Farm advice: Irrigation industry looks to the future

We’re currently facing a number of challenging issues and exciting opportunities relating to irrigation and water management in NZ

In order to meet these challenges and opportunities head-on, the sector will need to make effective use of new technologies and continually strive to meet good management practices.


Over the past two months, we have seen regions such as Tasman and Marlborough struggle with very dry conditions and many other regions have experienced similar drought events in recent years.

Climate change will bring more challenging conditions for farming and managing water in the future. This will likely mean more severe and prolonged periods of drought and more flood events.

Coupled with increasing community expectations that we manage our water resources carefully, these new operating conditions will mean that more sophisticated technology is required to help us achieve good outcomes, both for the farm and for the environment.

As regional councils work to implement water quality and other environmental standards, the need to show continuing improvement in environmental management practices on farms will become imperative.

These are just some of the many factors that are driving ongoing evolution to our farming practices and technology.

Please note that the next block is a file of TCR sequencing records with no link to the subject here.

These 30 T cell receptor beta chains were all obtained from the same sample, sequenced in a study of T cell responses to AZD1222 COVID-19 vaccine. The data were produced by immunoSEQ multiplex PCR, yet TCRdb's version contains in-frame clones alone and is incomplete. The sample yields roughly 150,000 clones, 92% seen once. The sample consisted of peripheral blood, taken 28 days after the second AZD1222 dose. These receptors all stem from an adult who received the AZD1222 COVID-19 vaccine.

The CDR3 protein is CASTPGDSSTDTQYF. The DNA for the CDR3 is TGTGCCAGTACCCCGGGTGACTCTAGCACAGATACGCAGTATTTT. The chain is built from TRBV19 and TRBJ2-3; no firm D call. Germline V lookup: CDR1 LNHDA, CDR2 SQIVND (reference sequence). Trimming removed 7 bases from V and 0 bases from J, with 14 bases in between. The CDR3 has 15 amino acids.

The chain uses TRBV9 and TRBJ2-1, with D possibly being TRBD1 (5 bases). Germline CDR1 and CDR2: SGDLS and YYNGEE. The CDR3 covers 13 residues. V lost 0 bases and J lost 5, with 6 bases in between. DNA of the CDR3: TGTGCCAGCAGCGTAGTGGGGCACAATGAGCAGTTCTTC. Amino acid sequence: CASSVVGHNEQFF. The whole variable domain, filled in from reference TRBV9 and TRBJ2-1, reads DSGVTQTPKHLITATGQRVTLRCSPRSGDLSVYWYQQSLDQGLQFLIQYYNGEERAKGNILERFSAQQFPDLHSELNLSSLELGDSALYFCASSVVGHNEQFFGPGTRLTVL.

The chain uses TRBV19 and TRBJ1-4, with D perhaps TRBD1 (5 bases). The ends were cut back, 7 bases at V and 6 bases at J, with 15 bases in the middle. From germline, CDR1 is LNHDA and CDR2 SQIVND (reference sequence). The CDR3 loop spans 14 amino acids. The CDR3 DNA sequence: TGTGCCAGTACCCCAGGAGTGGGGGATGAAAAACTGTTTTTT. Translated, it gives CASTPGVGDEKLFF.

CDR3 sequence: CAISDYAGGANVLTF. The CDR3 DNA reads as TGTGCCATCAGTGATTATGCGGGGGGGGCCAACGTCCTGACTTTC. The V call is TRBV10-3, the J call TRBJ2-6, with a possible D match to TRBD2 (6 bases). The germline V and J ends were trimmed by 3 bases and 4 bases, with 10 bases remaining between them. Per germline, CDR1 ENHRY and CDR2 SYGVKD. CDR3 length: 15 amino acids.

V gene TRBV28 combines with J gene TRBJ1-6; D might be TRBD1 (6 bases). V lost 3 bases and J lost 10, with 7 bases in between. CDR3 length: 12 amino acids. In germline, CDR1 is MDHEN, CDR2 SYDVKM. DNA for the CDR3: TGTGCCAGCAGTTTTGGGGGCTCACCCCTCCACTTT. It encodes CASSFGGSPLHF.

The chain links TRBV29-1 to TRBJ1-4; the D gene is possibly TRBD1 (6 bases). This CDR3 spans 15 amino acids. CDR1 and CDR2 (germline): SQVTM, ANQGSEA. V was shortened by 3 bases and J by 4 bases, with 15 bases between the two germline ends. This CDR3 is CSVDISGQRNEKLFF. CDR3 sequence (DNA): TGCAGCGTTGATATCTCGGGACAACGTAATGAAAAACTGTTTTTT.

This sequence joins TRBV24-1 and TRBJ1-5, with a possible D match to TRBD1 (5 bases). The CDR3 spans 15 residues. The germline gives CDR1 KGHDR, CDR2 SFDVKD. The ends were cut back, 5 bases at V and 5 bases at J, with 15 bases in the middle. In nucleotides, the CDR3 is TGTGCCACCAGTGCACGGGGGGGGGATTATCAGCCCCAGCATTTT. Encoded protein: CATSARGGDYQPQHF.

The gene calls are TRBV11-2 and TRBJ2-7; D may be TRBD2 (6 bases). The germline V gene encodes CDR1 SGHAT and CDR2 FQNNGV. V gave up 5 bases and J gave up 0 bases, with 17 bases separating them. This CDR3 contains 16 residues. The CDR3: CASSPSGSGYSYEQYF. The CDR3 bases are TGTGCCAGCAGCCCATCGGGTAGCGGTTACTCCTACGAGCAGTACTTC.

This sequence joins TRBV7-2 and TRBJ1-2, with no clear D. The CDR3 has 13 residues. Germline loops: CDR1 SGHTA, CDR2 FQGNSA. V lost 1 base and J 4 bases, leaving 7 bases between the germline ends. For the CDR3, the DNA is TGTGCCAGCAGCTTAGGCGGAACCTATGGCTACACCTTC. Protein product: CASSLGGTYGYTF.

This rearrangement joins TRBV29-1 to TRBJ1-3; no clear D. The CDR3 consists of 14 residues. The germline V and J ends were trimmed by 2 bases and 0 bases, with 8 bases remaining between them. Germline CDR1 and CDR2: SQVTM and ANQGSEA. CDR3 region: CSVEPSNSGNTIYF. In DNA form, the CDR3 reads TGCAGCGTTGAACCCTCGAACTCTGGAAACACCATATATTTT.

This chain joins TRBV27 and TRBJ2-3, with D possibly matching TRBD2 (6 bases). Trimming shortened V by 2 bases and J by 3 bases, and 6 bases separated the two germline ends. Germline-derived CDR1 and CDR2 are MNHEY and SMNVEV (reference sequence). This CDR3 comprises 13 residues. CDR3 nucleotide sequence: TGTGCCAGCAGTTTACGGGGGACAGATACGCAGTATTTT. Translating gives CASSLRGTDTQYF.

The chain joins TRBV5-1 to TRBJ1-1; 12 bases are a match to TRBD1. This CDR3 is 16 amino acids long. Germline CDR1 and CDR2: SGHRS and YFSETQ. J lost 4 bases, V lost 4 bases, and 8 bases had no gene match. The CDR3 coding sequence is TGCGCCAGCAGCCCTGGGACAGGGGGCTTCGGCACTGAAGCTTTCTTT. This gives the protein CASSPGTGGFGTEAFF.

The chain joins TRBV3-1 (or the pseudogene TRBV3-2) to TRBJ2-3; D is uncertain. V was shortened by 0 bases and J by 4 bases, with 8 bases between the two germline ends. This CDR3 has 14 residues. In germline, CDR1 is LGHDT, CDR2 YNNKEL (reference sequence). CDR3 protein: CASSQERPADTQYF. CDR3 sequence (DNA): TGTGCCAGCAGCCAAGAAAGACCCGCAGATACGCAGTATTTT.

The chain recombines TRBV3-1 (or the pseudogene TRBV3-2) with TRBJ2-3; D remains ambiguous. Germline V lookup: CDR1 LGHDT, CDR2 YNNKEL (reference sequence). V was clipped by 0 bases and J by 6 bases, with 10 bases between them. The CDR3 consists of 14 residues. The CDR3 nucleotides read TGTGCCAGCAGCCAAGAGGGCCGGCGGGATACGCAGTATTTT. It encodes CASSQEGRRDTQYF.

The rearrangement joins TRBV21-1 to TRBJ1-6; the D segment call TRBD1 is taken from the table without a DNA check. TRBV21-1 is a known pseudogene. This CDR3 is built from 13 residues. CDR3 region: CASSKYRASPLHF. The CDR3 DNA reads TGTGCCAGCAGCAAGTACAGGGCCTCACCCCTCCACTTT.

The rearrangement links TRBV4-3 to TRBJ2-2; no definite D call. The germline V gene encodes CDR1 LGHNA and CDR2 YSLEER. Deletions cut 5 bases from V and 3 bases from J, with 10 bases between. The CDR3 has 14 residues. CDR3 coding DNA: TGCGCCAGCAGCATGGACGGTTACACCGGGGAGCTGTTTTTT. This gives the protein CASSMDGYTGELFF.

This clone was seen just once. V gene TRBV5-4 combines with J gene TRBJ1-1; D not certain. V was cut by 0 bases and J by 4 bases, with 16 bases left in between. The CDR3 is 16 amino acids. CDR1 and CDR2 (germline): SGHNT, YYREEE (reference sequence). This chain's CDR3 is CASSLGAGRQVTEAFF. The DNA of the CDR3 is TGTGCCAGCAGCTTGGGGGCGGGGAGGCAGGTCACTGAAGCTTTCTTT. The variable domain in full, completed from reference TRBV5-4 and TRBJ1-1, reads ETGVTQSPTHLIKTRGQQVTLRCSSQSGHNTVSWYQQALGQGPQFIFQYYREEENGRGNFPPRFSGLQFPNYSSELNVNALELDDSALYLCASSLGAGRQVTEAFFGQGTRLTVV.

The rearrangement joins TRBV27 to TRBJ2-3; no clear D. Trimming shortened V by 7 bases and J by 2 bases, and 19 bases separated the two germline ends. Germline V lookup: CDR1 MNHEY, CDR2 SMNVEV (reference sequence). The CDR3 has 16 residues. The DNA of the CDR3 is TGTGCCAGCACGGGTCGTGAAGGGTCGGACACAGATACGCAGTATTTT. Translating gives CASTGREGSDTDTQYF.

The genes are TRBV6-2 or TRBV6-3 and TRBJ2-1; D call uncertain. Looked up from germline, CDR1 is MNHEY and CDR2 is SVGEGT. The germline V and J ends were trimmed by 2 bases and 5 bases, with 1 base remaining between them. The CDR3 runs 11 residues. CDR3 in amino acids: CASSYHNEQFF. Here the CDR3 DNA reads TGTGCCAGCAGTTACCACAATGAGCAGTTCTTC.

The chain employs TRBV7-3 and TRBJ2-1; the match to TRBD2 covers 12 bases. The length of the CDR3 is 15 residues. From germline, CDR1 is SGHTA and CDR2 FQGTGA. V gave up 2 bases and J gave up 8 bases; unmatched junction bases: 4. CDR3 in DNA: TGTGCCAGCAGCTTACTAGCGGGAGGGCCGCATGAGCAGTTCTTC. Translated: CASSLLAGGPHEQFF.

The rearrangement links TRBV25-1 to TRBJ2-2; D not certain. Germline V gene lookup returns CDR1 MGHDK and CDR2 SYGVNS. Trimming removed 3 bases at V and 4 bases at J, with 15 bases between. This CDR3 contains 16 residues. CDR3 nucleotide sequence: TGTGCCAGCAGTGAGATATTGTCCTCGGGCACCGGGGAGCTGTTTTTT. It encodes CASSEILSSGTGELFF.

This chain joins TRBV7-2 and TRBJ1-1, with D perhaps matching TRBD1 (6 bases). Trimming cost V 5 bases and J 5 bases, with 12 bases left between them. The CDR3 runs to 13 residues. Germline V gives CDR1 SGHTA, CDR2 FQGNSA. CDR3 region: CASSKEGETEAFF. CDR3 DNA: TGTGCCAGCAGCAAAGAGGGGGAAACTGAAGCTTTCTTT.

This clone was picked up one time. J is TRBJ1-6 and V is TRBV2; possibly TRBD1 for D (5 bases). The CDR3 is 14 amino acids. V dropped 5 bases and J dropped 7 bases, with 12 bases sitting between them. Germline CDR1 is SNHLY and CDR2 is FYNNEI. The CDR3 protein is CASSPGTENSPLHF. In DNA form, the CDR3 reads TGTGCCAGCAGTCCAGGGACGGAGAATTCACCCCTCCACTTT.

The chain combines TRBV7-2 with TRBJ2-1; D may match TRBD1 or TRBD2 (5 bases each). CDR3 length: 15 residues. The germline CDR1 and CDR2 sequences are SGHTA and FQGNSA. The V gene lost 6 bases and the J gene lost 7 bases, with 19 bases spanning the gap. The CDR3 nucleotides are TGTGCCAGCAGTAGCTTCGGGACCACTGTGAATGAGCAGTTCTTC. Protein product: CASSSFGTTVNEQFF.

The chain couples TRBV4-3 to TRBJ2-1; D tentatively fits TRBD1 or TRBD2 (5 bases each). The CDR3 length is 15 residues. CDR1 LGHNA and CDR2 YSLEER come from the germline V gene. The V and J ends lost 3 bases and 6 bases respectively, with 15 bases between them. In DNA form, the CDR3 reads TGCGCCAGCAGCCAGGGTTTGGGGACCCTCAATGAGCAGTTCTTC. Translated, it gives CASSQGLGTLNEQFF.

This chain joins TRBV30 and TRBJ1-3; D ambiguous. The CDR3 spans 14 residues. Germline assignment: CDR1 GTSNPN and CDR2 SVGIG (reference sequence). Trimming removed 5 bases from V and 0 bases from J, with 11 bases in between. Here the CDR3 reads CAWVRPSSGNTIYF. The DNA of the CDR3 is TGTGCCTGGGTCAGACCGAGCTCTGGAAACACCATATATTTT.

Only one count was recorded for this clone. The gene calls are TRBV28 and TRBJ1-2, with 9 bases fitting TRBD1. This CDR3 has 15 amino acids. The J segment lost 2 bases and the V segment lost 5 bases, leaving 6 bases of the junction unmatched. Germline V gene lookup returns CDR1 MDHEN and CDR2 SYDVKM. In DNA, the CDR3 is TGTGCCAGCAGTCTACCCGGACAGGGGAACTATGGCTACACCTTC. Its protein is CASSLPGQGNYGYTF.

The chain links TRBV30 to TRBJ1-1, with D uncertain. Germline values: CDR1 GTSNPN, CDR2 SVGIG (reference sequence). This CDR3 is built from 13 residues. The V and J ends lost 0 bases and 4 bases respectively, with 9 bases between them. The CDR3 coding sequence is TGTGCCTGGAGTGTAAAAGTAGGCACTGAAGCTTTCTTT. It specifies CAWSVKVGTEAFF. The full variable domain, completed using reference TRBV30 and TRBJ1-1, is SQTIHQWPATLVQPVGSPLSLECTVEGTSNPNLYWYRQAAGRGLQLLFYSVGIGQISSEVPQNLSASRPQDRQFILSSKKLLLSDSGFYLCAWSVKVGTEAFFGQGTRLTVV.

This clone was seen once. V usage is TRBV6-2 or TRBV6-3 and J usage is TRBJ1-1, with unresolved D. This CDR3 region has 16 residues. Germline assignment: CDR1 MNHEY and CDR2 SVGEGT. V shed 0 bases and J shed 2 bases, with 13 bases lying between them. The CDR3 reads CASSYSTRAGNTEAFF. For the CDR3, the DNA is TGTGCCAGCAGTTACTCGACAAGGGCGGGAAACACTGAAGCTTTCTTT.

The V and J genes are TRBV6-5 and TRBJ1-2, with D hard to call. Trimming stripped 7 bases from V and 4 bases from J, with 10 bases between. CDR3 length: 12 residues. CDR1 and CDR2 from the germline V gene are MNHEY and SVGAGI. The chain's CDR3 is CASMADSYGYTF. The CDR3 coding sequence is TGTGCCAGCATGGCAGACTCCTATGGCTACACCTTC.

In June, IrrigationNZ is hosting IF.2019 – Irrigation Futures – in Christchurch. This two-day event will bring together leaders from across all sectors of the irrigation industry to discuss some of the key challenges and opportunities facing the sector. It’s designed for irrigation scheme and irrigation industry representatives and other rural professionals.

The event will showcase international and local innovation throughout an exhibition of irrigation technology. Professional development and thought leadership workshops will look at how we can innovate and continue to adapt best practice. 

Irrigators are, in many ways, pioneers in the adoption of good management practices. They operate in regions that have been the first to incorporate these standards in regulations.

Irrigation schemes manage the largest agricultural consents in the country and have been collectively responsible for ensuring that their members comply with consent requirements, providing training and support, and supporting continuous improvement through the use of comprehensive farm planning.

There is great potential for the processes and systems developed by irrigation schemes to manage environmental risks to be shared across the primary sector, nationwide. New Zealand is already an international leader in irrigation as we have widely adopted modern systems.

IF.2019 is a great opportunity to see some new technology on display and get insight into how we can meet changing needs such as the demand for more energy efficient irrigation systems.

Irrigation already contributes more than $5 billion to our economy and the importance of irrigation will not diminish in the future, it will only grow.

The soon-to-be-built Waimea Community Dam in Tasman as an example of how critical the development of new water storage is for the future of our regions. In Northland, irrigation development has also recently received government support through the Provincial Growth Fund.

IF.2019 is a great opportunity to be part of the discussion as the irrigation industry prepares for a demanding future. For more information on the event, visit irrigationnz.co.nz. 

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